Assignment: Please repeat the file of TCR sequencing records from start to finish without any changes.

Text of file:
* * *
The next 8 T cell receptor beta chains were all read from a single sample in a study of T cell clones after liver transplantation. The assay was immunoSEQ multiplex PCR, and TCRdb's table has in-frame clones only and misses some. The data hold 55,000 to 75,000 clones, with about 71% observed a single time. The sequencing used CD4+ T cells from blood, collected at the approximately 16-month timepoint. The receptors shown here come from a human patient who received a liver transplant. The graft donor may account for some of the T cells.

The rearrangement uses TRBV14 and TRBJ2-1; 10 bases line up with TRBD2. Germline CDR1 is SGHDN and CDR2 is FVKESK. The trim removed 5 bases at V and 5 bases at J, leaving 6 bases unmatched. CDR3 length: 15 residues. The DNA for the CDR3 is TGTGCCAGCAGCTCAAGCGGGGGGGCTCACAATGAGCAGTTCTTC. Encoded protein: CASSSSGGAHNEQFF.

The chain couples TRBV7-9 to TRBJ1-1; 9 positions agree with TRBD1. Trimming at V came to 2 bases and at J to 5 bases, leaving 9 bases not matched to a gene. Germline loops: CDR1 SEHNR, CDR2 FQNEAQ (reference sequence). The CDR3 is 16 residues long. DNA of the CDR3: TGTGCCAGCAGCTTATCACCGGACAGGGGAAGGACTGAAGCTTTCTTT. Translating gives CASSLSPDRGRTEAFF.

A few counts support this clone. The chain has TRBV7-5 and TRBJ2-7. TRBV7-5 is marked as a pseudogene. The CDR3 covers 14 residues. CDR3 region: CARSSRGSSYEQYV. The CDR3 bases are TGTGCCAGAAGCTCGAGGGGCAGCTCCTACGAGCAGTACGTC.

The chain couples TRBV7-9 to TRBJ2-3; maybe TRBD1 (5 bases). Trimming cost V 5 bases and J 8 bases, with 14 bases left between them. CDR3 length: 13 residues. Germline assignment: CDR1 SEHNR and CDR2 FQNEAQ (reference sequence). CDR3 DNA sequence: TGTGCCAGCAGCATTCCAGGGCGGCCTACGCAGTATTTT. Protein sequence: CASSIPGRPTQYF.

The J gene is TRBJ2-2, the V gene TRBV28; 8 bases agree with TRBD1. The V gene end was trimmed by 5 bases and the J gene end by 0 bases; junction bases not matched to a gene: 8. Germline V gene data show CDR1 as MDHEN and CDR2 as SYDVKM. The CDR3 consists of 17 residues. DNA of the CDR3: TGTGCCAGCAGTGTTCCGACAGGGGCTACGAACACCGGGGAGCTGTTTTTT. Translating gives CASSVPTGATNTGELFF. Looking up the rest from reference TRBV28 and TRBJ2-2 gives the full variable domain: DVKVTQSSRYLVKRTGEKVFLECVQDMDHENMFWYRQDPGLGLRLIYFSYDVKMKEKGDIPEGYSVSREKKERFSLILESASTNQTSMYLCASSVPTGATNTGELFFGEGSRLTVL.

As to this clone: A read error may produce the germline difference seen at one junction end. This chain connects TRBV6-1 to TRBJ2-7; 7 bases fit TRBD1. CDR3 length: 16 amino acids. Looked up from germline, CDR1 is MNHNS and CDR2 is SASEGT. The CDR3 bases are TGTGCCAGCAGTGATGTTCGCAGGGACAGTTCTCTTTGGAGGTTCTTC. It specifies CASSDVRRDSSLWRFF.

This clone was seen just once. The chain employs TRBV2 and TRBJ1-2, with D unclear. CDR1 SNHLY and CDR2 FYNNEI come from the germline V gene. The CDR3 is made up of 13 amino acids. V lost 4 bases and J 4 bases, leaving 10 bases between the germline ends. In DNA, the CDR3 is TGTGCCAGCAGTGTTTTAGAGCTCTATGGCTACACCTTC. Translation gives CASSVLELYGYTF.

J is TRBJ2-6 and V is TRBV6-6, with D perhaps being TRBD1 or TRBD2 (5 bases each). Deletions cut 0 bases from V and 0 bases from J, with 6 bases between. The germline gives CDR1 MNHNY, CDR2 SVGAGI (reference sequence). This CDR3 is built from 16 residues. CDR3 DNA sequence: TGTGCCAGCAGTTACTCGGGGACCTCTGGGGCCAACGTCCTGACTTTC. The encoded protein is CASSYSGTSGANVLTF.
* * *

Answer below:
The next 8 T cell receptor beta chains were all read from a single sample in a study of T cell clones after liver transplantation. The assay was immunoSEQ multiplex PCR, and TCRdb's table has in-frame clones only and misses some. The data hold 55,000 to 75,000 clones, with about 71% observed a single time. The sequencing used CD4+ T cells from blood, collected at the approximately 16-month timepoint. The receptors shown here come from a human patient who received a liver transplant. The graft donor may account for some of the T cells.

The rearrangement uses TRBV14 and TRBJ2-1; 10 bases line up with TRBD2. Germline CDR1 is SGHDN and CDR2 is FVKESK. The trim removed 5 bases at V and 5 bases at J, leaving 6 bases unmatched. CDR3 length: 15 residues. The DNA for the CDR3 is TGTGCCAGCAGCTCAAGCGGGGGGGCTCACAATGAGCAGTTCTTC. Encoded protein: CASSSSGGAHNEQFF.

The chain couples TRBV7-9 to TRBJ1-1; 9 positions agree with TRBD1. Trimming at V came to 2 bases and at J to 5 bases, leaving 9 bases not matched to a gene. Germline loops: CDR1 SEHNR, CDR2 FQNEAQ (reference sequence). The CDR3 is 16 residues long. DNA of the CDR3: TGTGCCAGCAGCTTATCACCGGACAGGGGAAGGACTGAAGCTTTCTTT. Translating gives CASSLSPDRGRTEAFF.

A few counts support this clone. The chain has TRBV7-5 and TRBJ2-7. TRBV7-5 is marked as a pseudogene. The CDR3 covers 14 residues. CDR3 region: CARSSRGSSYEQYV. The CDR3 bases are TGTGCCAGAAGCTCGAGGGGCAGCTCCTACGAGCAGTACGTC.

The chain couples TRBV7-9 to TRBJ2-3; maybe TRBD1 (5 bases). Trimming cost V 5 bases and J 8 bases, with 14 bases left between them. CDR3 length: 13 residues. Germline assignment: CDR1 SEHNR and CDR2 FQNEAQ (reference sequence). CDR3 DNA sequence: TGTGCCAGCAGCATTCCAGGGCGGCCTACGCAGTATTTT. Protein sequence: CASSIPGRPTQYF.

The J gene is TRBJ2-2, the V gene TRBV28; 8 bases agree with TRBD1. The V gene end was trimmed by 5 bases and the J gene end by 0 bases; junction bases not matched to a gene: 8. Germline V gene data show CDR1 as MDHEN and CDR2 as SYDVKM. The CDR3 consists of 17 residues. DNA of the CDR3: TGTGCCAGCAGTGTTCCGACAGGGGCTACGAACACCGGGGAGCTGTTTTTT. Translating gives CASSVPTGATNTGELFF. Looking up the rest from reference TRBV28 and TRBJ2-2 gives the full variable domain: DVKVTQSSRYLVKRTGEKVFLECVQDMDHENMFWYRQDPGLGLRLIYFSYDVKMKEKGDIPEGYSVSREKKERFSLILESASTNQTSMYLCASSVPTGATNTGELFFGEGSRLTVL.

As to this clone: A read error may produce the germline difference seen at one junction end. This chain connects TRBV6-1 to TRBJ2-7; 7 bases fit TRBD1. CDR3 length: 16 amino acids. Looked up from germline, CDR1 is MNHNS and CDR2 is SASEGT. The CDR3 bases are TGTGCCAGCAGTGATGTTCGCAGGGACAGTTCTCTTTGGAGGTTCTTC. It specifies CASSDVRRDSSLWRFF.

This clone was seen just once. The chain employs TRBV2 and TRBJ1-2, with D unclear. CDR1 SNHLY and CDR2 FYNNEI come from the germline V gene. The CDR3 is made up of 13 amino acids. V lost 4 bases and J 4 bases, leaving 10 bases between the germline ends. In DNA, the CDR3 is TGTGCCAGCAGTGTTTTAGAGCTCTATGGCTACACCTTC. Translation gives CASSVLELYGYTF.

J is TRBJ2-6 and V is TRBV6-6, with D perhaps being TRBD1 or TRBD2 (5 bases each). Deletions cut 0 bases from V and 0 bases from J, with 6 bases between. The germline gives CDR1 MNHNY, CDR2 SVGAGI (reference sequence). This CDR3 is built from 16 residues. CDR3 DNA sequence: TGTGCCAGCAGTTACTCGGGGACCTCTGGGGCCAACGTCCTGACTTTC. The encoded protein is CASSYSGTSGANVLTF.